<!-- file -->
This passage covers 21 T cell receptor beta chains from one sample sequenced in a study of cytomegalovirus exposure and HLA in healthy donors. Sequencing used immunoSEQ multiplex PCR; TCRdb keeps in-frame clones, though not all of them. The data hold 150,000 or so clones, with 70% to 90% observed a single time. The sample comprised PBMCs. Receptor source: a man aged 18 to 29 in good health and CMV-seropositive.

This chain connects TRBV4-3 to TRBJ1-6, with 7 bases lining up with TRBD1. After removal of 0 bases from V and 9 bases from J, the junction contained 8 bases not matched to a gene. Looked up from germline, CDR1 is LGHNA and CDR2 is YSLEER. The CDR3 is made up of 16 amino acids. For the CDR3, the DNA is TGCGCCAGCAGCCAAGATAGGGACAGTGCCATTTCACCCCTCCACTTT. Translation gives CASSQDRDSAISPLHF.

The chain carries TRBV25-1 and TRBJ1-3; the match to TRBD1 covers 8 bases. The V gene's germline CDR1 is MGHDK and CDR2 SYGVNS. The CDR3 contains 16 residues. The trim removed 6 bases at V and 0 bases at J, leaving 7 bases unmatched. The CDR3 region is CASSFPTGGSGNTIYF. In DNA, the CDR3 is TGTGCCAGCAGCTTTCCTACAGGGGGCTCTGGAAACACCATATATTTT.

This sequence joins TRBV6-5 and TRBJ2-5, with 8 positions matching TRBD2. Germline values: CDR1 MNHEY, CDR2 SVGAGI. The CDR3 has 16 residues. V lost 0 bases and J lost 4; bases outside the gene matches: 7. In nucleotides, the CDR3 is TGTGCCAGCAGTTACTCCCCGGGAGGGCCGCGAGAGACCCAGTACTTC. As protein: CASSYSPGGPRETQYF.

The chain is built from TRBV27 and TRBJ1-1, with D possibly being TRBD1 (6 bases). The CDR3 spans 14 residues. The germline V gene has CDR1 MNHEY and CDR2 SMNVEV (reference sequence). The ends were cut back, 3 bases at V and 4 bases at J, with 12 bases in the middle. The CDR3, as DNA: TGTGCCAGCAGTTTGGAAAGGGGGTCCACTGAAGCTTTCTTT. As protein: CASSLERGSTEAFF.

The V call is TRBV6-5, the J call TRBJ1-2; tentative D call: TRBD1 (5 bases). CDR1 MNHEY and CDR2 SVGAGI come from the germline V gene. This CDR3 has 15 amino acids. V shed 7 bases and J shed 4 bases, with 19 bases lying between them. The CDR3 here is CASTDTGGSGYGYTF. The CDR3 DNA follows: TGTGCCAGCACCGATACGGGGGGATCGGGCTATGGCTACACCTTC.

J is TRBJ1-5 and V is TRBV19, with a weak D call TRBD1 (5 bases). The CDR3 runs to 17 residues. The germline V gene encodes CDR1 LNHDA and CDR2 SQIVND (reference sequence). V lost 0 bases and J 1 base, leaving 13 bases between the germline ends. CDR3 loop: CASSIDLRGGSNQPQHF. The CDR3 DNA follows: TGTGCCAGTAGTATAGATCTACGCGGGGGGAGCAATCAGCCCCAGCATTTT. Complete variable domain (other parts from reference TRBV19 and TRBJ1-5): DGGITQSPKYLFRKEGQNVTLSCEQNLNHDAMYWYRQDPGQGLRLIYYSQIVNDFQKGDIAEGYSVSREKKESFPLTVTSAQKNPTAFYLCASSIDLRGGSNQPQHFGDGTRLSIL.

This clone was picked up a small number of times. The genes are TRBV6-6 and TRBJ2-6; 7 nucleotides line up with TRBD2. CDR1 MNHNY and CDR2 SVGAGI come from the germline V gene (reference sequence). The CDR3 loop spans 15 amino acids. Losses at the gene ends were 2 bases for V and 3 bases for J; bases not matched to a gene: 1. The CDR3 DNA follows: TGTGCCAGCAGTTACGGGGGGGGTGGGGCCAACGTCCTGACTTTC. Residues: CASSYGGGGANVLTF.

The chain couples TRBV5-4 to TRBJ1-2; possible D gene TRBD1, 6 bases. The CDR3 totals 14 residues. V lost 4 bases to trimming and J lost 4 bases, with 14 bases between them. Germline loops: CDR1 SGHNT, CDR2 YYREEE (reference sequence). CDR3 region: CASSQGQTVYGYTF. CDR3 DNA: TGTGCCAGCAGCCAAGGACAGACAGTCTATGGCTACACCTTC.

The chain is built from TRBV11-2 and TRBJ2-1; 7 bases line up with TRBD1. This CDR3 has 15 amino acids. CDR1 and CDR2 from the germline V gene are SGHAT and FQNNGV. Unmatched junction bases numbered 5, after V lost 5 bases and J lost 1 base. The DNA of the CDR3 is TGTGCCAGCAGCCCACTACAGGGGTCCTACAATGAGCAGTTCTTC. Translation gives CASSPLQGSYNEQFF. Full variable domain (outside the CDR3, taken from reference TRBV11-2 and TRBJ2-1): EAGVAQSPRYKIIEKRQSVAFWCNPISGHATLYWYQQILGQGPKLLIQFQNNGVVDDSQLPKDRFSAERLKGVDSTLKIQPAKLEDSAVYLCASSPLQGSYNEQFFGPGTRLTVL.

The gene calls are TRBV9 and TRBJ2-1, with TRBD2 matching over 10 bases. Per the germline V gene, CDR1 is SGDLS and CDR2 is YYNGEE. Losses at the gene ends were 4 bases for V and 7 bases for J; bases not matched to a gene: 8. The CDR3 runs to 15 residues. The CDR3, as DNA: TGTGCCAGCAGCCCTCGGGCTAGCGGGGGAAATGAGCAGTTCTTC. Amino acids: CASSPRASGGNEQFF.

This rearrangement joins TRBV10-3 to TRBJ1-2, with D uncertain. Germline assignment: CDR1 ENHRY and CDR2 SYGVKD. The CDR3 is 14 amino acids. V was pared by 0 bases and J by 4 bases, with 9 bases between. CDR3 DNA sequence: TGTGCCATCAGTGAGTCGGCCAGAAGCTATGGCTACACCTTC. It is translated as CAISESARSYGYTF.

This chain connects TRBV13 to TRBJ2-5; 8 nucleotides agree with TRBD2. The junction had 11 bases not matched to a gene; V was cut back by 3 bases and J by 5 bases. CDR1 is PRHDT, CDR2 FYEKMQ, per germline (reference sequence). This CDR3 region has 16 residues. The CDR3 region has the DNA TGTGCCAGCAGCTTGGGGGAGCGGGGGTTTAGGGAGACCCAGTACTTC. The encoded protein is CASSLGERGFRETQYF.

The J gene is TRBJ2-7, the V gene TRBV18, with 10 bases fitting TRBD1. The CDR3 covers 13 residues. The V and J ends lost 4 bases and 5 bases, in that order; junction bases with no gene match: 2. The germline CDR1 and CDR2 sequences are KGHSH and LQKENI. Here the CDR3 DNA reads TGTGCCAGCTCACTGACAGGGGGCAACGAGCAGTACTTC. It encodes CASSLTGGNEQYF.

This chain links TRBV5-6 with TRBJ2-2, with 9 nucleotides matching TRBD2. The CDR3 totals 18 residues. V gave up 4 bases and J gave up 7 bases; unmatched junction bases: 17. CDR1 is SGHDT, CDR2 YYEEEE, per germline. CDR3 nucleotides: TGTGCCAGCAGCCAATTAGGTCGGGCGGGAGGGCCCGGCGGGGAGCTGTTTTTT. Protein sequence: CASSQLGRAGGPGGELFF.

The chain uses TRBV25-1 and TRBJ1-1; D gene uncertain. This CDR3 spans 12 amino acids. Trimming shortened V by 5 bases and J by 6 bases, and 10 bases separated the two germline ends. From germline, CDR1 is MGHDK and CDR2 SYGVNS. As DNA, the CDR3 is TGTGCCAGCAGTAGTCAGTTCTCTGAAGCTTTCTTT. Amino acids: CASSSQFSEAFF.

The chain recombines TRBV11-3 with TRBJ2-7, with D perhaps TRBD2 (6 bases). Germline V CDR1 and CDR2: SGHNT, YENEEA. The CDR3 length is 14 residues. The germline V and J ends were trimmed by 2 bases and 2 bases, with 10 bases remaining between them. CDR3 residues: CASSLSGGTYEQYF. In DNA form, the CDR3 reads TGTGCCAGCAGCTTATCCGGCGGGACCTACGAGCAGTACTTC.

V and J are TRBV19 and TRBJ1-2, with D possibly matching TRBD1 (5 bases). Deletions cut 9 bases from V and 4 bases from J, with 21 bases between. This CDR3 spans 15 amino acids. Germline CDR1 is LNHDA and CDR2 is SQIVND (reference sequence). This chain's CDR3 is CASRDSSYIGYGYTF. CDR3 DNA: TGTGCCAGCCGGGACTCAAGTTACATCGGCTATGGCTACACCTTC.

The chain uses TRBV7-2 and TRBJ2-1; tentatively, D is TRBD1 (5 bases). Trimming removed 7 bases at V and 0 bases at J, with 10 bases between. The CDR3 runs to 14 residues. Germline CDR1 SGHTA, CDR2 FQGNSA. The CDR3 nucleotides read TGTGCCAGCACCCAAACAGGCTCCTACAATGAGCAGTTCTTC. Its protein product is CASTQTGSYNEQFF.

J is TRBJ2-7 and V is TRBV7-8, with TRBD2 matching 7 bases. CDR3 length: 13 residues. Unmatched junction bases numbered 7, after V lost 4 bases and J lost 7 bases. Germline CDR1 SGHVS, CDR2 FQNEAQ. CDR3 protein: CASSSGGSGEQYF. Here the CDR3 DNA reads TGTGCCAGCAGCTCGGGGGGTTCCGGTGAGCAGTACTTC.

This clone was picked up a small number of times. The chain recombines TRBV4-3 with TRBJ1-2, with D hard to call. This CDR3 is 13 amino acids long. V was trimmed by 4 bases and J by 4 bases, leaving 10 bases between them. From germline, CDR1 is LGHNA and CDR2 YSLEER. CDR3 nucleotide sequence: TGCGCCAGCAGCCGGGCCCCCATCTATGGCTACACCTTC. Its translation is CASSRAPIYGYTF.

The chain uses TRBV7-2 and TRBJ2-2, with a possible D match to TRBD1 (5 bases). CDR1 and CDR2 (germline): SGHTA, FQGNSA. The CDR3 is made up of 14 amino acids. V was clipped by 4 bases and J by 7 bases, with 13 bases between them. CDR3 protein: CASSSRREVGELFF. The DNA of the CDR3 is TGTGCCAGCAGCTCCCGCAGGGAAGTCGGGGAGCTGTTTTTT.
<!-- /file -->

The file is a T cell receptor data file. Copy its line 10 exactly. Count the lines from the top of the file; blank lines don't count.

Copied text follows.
The chain is built from TRBV11-2 and TRBJ2-1; 7 bases line up with TRBD1. This CDR3 has 15 amino acids. CDR1 and CDR2 from the germline V gene are SGHAT and FQNNGV. Unmatched junction bases numbered 5, after V lost 5 bases and J lost 1 base. The DNA of the CDR3 is TGTGCCAGCAGCCCACTACAGGGGTCCTACAATGAGCAGTTCTTC. Translation gives CASSPLQGSYNEQFF. Full variable domain (outside the CDR3, taken from reference TRBV11-2 and TRBJ2-1): EAGVAQSPRYKIIEKRQSVAFWCNPISGHATLYWYQQILGQGPKLLIQFQNNGVVDDSQLPKDRFSAERLKGVDSTLKIQPAKLEDSAVYLCASSPLQGSYNEQFFGPGTRLTVL.